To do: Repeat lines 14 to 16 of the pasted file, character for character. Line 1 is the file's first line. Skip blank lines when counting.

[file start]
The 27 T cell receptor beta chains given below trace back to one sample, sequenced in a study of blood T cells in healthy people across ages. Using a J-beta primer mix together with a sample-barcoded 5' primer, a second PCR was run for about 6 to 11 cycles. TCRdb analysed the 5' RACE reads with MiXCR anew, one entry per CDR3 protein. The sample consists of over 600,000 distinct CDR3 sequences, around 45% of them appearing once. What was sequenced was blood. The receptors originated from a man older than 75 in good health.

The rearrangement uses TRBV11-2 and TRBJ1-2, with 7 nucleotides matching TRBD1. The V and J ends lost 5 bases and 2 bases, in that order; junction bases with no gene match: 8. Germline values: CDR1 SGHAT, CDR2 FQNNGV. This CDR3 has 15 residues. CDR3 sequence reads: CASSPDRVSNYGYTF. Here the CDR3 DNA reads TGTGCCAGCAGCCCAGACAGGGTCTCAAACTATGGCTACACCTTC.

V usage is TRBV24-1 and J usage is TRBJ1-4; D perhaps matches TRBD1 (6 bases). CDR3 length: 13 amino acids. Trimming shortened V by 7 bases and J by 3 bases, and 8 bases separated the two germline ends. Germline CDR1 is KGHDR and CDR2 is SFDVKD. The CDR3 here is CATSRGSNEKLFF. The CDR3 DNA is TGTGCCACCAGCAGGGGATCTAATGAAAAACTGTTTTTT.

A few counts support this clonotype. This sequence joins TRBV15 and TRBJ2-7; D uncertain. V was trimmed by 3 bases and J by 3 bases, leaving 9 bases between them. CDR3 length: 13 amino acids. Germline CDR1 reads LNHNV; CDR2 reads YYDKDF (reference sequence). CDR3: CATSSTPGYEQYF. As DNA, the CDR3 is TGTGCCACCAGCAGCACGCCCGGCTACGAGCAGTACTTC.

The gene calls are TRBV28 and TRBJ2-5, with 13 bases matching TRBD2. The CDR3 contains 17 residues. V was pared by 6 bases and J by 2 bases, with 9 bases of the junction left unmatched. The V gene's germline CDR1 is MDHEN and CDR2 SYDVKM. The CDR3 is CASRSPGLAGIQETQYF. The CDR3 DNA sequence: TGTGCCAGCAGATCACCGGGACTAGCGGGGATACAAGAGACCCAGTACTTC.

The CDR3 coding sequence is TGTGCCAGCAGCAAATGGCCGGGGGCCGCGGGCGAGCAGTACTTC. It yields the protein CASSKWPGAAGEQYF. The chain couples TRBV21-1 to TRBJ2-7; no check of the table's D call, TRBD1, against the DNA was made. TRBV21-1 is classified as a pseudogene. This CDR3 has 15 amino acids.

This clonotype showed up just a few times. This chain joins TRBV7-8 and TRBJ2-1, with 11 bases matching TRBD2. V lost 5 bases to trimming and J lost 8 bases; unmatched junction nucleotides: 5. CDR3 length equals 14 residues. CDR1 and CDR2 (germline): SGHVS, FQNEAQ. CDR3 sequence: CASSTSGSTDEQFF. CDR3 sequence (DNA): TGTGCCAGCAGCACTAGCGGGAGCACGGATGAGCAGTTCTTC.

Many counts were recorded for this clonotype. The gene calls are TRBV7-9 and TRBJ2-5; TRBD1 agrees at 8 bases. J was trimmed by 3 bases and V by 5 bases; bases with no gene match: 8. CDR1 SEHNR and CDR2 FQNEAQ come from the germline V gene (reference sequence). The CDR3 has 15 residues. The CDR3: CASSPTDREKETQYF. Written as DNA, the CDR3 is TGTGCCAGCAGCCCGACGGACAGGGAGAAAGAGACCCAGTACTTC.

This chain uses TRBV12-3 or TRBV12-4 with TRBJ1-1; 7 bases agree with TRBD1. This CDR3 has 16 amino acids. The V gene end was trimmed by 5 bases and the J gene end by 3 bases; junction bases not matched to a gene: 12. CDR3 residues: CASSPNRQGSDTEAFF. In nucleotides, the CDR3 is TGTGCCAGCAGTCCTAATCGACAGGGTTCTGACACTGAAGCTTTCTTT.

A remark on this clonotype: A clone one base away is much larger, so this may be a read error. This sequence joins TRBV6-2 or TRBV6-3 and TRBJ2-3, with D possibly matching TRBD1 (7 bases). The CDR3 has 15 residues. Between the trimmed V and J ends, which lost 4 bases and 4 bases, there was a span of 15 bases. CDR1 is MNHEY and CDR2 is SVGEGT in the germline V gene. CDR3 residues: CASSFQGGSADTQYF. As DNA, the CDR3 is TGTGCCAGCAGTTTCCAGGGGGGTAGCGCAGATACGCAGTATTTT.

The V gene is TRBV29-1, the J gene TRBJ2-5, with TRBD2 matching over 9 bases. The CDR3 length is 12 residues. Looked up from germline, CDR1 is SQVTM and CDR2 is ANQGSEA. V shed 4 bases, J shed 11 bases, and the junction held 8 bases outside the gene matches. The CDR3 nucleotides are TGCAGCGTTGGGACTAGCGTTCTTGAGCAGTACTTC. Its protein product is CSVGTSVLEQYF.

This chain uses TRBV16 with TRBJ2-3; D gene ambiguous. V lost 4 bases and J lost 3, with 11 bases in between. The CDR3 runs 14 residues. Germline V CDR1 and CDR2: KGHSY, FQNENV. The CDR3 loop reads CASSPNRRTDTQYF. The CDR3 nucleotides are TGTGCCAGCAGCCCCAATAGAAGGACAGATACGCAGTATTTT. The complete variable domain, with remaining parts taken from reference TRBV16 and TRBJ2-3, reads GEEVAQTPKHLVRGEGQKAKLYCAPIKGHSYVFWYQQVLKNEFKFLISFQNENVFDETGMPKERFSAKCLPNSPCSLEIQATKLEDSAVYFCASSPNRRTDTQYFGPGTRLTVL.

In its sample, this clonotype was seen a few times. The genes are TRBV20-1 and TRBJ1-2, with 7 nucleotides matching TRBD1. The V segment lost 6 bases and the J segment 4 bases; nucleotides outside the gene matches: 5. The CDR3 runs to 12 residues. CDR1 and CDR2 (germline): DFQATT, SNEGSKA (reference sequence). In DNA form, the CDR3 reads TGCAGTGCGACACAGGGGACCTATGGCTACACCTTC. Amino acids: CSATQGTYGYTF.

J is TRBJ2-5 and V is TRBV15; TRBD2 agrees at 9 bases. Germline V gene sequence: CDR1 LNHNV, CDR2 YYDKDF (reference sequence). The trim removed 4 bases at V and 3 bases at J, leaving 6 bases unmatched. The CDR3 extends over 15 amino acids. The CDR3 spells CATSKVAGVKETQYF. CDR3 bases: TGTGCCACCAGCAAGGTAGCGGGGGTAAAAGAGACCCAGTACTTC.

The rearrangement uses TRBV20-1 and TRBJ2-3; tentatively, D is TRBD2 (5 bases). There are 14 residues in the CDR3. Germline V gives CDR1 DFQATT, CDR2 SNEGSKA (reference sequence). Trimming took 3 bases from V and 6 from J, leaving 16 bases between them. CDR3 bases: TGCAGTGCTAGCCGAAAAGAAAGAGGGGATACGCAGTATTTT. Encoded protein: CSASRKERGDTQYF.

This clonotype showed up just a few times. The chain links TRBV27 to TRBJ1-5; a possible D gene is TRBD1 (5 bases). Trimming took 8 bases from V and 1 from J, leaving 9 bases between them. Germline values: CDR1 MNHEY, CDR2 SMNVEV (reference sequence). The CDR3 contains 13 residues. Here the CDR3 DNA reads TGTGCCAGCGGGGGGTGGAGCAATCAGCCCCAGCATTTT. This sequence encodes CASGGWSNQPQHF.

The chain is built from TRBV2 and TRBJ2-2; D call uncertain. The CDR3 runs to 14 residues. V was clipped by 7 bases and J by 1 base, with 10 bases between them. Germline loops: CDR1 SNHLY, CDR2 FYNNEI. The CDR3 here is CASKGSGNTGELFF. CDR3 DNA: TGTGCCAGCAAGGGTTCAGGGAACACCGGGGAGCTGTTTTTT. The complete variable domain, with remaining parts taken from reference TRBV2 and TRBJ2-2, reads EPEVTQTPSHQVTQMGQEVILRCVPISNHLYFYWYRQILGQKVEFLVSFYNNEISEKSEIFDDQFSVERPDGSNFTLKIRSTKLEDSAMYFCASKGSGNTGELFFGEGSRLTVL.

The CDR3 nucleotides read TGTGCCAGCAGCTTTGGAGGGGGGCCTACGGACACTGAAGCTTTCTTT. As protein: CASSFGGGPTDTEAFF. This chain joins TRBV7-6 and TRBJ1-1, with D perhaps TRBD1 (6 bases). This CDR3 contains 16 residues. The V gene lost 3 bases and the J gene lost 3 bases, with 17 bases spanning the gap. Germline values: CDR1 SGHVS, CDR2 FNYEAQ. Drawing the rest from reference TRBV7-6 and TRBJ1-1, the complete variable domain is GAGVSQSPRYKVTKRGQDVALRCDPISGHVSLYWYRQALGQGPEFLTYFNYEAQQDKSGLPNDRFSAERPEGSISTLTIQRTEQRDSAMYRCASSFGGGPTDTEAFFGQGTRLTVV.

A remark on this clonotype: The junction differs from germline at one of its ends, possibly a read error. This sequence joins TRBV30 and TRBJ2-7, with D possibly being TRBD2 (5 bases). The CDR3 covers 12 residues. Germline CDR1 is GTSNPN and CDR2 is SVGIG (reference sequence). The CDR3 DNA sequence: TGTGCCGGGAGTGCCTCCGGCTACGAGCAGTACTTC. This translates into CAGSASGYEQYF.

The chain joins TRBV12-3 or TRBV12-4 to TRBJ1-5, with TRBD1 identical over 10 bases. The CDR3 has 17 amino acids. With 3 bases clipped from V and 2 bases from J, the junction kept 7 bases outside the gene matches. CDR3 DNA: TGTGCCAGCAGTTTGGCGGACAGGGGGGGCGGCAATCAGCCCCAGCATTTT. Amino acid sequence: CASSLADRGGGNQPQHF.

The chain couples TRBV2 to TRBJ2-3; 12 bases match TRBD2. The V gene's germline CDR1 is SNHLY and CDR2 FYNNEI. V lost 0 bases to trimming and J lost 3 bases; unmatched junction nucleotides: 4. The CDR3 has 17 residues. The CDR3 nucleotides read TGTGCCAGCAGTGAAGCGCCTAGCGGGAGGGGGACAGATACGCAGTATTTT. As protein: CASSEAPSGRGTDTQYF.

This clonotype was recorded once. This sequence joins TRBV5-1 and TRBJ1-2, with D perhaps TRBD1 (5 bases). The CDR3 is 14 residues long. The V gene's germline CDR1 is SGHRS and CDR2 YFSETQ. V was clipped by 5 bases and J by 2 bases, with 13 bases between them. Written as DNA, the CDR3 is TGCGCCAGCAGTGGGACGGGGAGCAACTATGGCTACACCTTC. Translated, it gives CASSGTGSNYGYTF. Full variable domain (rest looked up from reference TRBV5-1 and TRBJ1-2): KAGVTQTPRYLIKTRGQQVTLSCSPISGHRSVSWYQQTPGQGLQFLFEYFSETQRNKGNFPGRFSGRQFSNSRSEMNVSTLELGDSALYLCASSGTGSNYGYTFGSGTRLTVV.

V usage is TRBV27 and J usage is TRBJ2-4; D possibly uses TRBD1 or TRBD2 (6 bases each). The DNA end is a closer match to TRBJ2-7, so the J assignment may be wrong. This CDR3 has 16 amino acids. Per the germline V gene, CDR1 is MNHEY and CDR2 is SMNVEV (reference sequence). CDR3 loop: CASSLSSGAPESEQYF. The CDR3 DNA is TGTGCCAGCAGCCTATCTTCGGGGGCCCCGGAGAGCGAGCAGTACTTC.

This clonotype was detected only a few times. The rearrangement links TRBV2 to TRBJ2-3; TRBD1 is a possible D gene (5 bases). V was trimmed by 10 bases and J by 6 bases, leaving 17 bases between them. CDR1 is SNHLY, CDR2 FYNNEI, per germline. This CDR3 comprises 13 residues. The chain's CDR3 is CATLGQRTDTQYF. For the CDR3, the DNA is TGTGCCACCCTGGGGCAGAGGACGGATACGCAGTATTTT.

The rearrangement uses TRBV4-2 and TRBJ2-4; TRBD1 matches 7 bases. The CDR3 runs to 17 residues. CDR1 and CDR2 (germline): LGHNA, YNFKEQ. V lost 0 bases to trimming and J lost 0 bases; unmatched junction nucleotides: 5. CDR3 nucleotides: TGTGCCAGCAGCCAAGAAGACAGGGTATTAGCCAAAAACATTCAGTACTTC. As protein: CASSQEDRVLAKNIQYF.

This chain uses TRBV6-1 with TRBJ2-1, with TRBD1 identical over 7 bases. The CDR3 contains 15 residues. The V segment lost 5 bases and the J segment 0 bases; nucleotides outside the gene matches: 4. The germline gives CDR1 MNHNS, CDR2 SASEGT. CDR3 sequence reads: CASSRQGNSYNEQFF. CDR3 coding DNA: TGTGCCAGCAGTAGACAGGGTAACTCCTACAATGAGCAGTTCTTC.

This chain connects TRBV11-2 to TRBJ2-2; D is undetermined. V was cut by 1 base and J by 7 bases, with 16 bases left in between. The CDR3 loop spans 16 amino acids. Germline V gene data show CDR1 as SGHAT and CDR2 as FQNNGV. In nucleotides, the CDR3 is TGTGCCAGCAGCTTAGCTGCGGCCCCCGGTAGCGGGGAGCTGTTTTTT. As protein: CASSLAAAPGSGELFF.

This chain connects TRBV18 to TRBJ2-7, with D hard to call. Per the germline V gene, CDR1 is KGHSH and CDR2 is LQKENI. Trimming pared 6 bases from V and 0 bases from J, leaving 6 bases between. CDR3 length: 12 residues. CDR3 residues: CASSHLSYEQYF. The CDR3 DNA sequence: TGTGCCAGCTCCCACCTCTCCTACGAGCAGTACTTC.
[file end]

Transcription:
J is TRBJ2-5 and V is TRBV15; TRBD2 agrees at 9 bases. Germline V gene sequence: CDR1 LNHNV, CDR2 YYDKDF (reference sequence). The trim removed 4 bases at V and 3 bases at J, leaving 6 bases unmatched. The CDR3 extends over 15 amino acids. The CDR3 spells CATSKVAGVKETQYF. CDR3 bases: TGTGCCACCAGCAAGGTAGCGGGGGTAAAAGAGACCCAGTACTTC.

The rearrangement uses TRBV20-1 and TRBJ2-3; tentatively, D is TRBD2 (5 bases). There are 14 residues in the CDR3. Germline V gives CDR1 DFQATT, CDR2 SNEGSKA (reference sequence). Trimming took 3 bases from V and 6 from J, leaving 16 bases between them. CDR3 bases: TGCAGTGCTAGCCGAAAAGAAAGAGGGGATACGCAGTATTTT. Encoded protein: CSASRKERGDTQYF.

This clonotype showed up just a few times. The chain links TRBV27 to TRBJ1-5; a possible D gene is TRBD1 (5 bases). Trimming took 8 bases from V and 1 from J, leaving 9 bases between them. Germline values: CDR1 MNHEY, CDR2 SMNVEV (reference sequence). The CDR3 contains 13 residues. Here the CDR3 DNA reads TGTGCCAGCGGGGGGTGGAGCAATCAGCCCCAGCATTTT. This sequence encodes CASGGWSNQPQHF.